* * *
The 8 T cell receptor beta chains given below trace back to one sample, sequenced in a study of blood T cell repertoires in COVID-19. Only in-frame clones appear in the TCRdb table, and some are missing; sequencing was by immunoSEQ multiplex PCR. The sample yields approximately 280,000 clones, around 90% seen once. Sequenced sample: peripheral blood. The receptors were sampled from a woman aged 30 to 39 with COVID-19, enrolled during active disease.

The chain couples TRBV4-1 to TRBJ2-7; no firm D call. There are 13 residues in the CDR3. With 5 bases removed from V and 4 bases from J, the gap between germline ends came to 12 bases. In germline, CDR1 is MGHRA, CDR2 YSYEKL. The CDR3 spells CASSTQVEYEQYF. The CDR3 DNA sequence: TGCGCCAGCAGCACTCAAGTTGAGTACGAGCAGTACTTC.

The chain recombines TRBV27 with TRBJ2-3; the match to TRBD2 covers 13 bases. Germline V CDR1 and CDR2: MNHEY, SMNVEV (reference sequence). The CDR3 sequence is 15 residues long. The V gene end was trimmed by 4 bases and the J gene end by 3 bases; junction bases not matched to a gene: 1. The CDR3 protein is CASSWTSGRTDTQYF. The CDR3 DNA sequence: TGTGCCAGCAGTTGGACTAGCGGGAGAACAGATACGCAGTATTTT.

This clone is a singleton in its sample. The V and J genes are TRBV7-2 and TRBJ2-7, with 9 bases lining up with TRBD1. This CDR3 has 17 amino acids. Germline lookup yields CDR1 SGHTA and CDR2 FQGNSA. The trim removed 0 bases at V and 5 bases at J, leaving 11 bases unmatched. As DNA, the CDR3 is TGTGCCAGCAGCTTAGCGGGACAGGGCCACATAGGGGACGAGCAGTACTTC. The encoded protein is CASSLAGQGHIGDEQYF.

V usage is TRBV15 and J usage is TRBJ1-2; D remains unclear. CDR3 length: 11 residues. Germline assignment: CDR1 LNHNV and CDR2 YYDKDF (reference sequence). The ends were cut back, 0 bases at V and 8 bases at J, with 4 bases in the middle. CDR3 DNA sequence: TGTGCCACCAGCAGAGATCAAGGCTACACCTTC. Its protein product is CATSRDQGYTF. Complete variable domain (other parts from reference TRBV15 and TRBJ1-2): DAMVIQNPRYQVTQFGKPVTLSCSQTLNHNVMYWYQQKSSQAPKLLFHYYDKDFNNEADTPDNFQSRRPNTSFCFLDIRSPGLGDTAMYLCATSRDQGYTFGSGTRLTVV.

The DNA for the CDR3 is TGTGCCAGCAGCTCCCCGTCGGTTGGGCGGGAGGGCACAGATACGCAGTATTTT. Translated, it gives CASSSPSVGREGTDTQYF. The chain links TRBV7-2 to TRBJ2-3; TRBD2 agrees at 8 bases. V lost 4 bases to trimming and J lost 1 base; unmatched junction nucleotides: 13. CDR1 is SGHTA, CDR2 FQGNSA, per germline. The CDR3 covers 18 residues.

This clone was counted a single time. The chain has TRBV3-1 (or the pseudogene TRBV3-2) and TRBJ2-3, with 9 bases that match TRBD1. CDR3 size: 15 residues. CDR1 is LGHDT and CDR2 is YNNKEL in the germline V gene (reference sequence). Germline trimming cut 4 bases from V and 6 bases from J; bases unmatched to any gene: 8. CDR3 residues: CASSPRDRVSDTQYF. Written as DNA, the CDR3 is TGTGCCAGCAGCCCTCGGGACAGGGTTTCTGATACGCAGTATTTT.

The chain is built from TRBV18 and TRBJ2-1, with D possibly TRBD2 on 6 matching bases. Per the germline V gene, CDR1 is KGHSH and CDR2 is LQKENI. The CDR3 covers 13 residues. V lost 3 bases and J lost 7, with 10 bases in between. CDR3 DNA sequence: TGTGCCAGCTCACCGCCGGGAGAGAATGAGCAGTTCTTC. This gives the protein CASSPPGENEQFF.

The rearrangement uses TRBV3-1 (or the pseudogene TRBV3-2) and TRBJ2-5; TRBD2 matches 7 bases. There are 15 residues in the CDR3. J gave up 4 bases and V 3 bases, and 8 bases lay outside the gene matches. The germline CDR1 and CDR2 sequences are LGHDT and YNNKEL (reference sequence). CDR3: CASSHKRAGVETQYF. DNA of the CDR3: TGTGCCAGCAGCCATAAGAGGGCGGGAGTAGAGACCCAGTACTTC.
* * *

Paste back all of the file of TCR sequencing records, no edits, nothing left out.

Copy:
The 8 T cell receptor beta chains given below trace back to one sample, sequenced in a study of blood T cell repertoires in COVID-19. Only in-frame clones appear in the TCRdb table, and some are missing; sequencing was by immunoSEQ multiplex PCR. The sample yields approximately 280,000 clones, around 90% seen once. Sequenced sample: peripheral blood. The receptors were sampled from a woman aged 30 to 39 with COVID-19, enrolled during active disease.

The chain couples TRBV4-1 to TRBJ2-7; no firm D call. There are 13 residues in the CDR3. With 5 bases removed from V and 4 bases from J, the gap between germline ends came to 12 bases. In germline, CDR1 is MGHRA, CDR2 YSYEKL. The CDR3 spells CASSTQVEYEQYF. The CDR3 DNA sequence: TGCGCCAGCAGCACTCAAGTTGAGTACGAGCAGTACTTC.

The chain recombines TRBV27 with TRBJ2-3; the match to TRBD2 covers 13 bases. Germline V CDR1 and CDR2: MNHEY, SMNVEV (reference sequence). The CDR3 sequence is 15 residues long. The V gene end was trimmed by 4 bases and the J gene end by 3 bases; junction bases not matched to a gene: 1. The CDR3 protein is CASSWTSGRTDTQYF. The CDR3 DNA sequence: TGTGCCAGCAGTTGGACTAGCGGGAGAACAGATACGCAGTATTTT.

This clone is a singleton in its sample. The V and J genes are TRBV7-2 and TRBJ2-7, with 9 bases lining up with TRBD1. This CDR3 has 17 amino acids. Germline lookup yields CDR1 SGHTA and CDR2 FQGNSA. The trim removed 0 bases at V and 5 bases at J, leaving 11 bases unmatched. As DNA, the CDR3 is TGTGCCAGCAGCTTAGCGGGACAGGGCCACATAGGGGACGAGCAGTACTTC. The encoded protein is CASSLAGQGHIGDEQYF.

V usage is TRBV15 and J usage is TRBJ1-2; D remains unclear. CDR3 length: 11 residues. Germline assignment: CDR1 LNHNV and CDR2 YYDKDF (reference sequence). The ends were cut back, 0 bases at V and 8 bases at J, with 4 bases in the middle. CDR3 DNA sequence: TGTGCCACCAGCAGAGATCAAGGCTACACCTTC. Its protein product is CATSRDQGYTF. Complete variable domain (other parts from reference TRBV15 and TRBJ1-2): DAMVIQNPRYQVTQFGKPVTLSCSQTLNHNVMYWYQQKSSQAPKLLFHYYDKDFNNEADTPDNFQSRRPNTSFCFLDIRSPGLGDTAMYLCATSRDQGYTFGSGTRLTVV.

The DNA for the CDR3 is TGTGCCAGCAGCTCCCCGTCGGTTGGGCGGGAGGGCACAGATACGCAGTATTTT. Translated, it gives CASSSPSVGREGTDTQYF. The chain links TRBV7-2 to TRBJ2-3; TRBD2 agrees at 8 bases. V lost 4 bases to trimming and J lost 1 base; unmatched junction nucleotides: 13. CDR1 is SGHTA, CDR2 FQGNSA, per germline. The CDR3 covers 18 residues.

This clone was counted a single time. The chain has TRBV3-1 (or the pseudogene TRBV3-2) and TRBJ2-3, with 9 bases that match TRBD1. CDR3 size: 15 residues. CDR1 is LGHDT and CDR2 is YNNKEL in the germline V gene (reference sequence). Germline trimming cut 4 bases from V and 6 bases from J; bases unmatched to any gene: 8. CDR3 residues: CASSPRDRVSDTQYF. Written as DNA, the CDR3 is TGTGCCAGCAGCCCTCGGGACAGGGTTTCTGATACGCAGTATTTT.

The chain is built from TRBV18 and TRBJ2-1, with D possibly TRBD2 on 6 matching bases. Per the germline V gene, CDR1 is KGHSH and CDR2 is LQKENI. The CDR3 covers 13 residues. V lost 3 bases and J lost 7, with 10 bases in between. CDR3 DNA sequence: TGTGCCAGCTCACCGCCGGGAGAGAATGAGCAGTTCTTC. This gives the protein CASSPPGENEQFF.

The rearrangement uses TRBV3-1 (or the pseudogene TRBV3-2) and TRBJ2-5; TRBD2 matches 7 bases. There are 15 residues in the CDR3. J gave up 4 bases and V 3 bases, and 8 bases lay outside the gene matches. The germline CDR1 and CDR2 sequences are LGHDT and YNNKEL (reference sequence). CDR3: CASSHKRAGVETQYF. DNA of the CDR3: TGTGCCAGCAGCCATAAGAGGGCGGGAGTAGAGACCCAGTACTTC.